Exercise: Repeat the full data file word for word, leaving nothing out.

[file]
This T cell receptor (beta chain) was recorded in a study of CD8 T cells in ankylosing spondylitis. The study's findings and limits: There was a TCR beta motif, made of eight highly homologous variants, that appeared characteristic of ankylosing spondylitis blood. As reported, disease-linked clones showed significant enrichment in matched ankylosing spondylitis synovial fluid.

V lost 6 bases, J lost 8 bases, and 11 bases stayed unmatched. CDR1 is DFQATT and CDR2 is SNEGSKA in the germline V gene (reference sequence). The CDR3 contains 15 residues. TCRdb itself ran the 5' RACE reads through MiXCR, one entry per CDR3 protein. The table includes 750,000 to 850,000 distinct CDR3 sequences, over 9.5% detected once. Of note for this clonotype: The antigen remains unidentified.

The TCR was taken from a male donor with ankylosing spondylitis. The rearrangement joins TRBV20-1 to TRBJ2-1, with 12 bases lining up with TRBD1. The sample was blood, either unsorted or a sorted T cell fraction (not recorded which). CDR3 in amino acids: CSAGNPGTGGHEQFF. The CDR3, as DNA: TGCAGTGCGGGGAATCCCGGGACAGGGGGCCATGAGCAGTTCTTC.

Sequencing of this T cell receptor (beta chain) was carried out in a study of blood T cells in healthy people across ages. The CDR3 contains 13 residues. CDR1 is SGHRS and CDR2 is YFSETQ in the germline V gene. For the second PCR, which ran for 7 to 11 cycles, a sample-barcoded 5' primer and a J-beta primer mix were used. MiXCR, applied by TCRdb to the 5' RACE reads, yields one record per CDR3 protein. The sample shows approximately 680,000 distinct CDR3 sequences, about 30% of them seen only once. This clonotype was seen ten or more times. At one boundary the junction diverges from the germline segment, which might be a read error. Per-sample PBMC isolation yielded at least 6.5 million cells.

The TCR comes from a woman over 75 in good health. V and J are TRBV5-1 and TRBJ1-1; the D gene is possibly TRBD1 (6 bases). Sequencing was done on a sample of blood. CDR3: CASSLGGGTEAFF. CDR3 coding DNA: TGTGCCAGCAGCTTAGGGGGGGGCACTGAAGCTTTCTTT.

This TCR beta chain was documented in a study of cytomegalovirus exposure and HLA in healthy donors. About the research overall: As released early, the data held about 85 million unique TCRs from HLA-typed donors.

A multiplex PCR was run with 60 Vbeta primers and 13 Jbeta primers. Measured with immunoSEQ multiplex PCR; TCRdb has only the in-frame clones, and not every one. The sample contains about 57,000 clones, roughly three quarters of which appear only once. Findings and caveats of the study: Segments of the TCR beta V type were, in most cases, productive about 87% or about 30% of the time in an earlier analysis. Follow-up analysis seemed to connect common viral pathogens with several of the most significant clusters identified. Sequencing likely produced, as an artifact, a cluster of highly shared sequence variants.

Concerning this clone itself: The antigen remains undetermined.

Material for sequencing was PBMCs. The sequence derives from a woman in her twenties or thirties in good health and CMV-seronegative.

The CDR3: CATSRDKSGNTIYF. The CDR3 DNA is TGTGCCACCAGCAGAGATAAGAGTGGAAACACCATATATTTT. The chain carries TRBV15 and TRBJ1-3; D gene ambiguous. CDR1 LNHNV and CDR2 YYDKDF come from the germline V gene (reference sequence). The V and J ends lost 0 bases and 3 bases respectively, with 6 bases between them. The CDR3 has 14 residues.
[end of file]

This T cell receptor (beta chain) was recorded in a study of CD8 T cells in ankylosing spondylitis. The study's findings and limits: There was a TCR beta motif, made of eight highly homologous variants, that appeared characteristic of ankylosing spondylitis blood. As reported, disease-linked clones showed significant enrichment in matched ankylosing spondylitis synovial fluid.

V lost 6 bases, J lost 8 bases, and 11 bases stayed unmatched. CDR1 is DFQATT and CDR2 is SNEGSKA in the germline V gene (reference sequence). The CDR3 contains 15 residues. TCRdb itself ran the 5' RACE reads through MiXCR, one entry per CDR3 protein. The table includes 750,000 to 850,000 distinct CDR3 sequences, over 9.5% detected once. Of note for this clonotype: The antigen remains unidentified.

The TCR was taken from a male donor with ankylosing spondylitis. The rearrangement joins TRBV20-1 to TRBJ2-1, with 12 bases lining up with TRBD1. The sample was blood, either unsorted or a sorted T cell fraction (not recorded which). CDR3 in amino acids: CSAGNPGTGGHEQFF. The CDR3, as DNA: TGCAGTGCGGGGAATCCCGGGACAGGGGGCCATGAGCAGTTCTTC.

Sequencing of this T cell receptor (beta chain) was carried out in a study of blood T cells in healthy people across ages. The CDR3 contains 13 residues. CDR1 is SGHRS and CDR2 is YFSETQ in the germline V gene. For the second PCR, which ran for 7 to 11 cycles, a sample-barcoded 5' primer and a J-beta primer mix were used. MiXCR, applied by TCRdb to the 5' RACE reads, yields one record per CDR3 protein. The sample shows approximately 680,000 distinct CDR3 sequences, about 30% of them seen only once. This clonotype was seen ten or more times. At one boundary the junction diverges from the germline segment, which might be a read error. Per-sample PBMC isolation yielded at least 6.5 million cells.

The TCR comes from a woman over 75 in good health. V and J are TRBV5-1 and TRBJ1-1; the D gene is possibly TRBD1 (6 bases). Sequencing was done on a sample of blood. CDR3: CASSLGGGTEAFF. CDR3 coding DNA: TGTGCCAGCAGCTTAGGGGGGGGCACTGAAGCTTTCTTT.

This TCR beta chain was documented in a study of cytomegalovirus exposure and HLA in healthy donors. About the research overall: As released early, the data held about 85 million unique TCRs from HLA-typed donors.

A multiplex PCR was run with 60 Vbeta primers and 13 Jbeta primers. Measured with immunoSEQ multiplex PCR; TCRdb has only the in-frame clones, and not every one. The sample contains about 57,000 clones, roughly three quarters of which appear only once. Findings and caveats of the study: Segments of the TCR beta V type were, in most cases, productive about 87% or about 30% of the time in an earlier analysis. Follow-up analysis seemed to connect common viral pathogens with several of the most significant clusters identified. Sequencing likely produced, as an artifact, a cluster of highly shared sequence variants.

Concerning this clone itself: The antigen remains undetermined.

Material for sequencing was PBMCs. The sequence derives from a woman in her twenties or thirties in good health and CMV-seronegative.

The CDR3: CATSRDKSGNTIYF. The CDR3 DNA is TGTGCCACCAGCAGAGATAAGAGTGGAAACACCATATATTTT. The chain carries TRBV15 and TRBJ1-3; D gene ambiguous. CDR1 LNHNV and CDR2 YYDKDF come from the germline V gene (reference sequence). The V and J ends lost 0 bases and 3 bases respectively, with 6 bases between them. The CDR3 has 14 residues.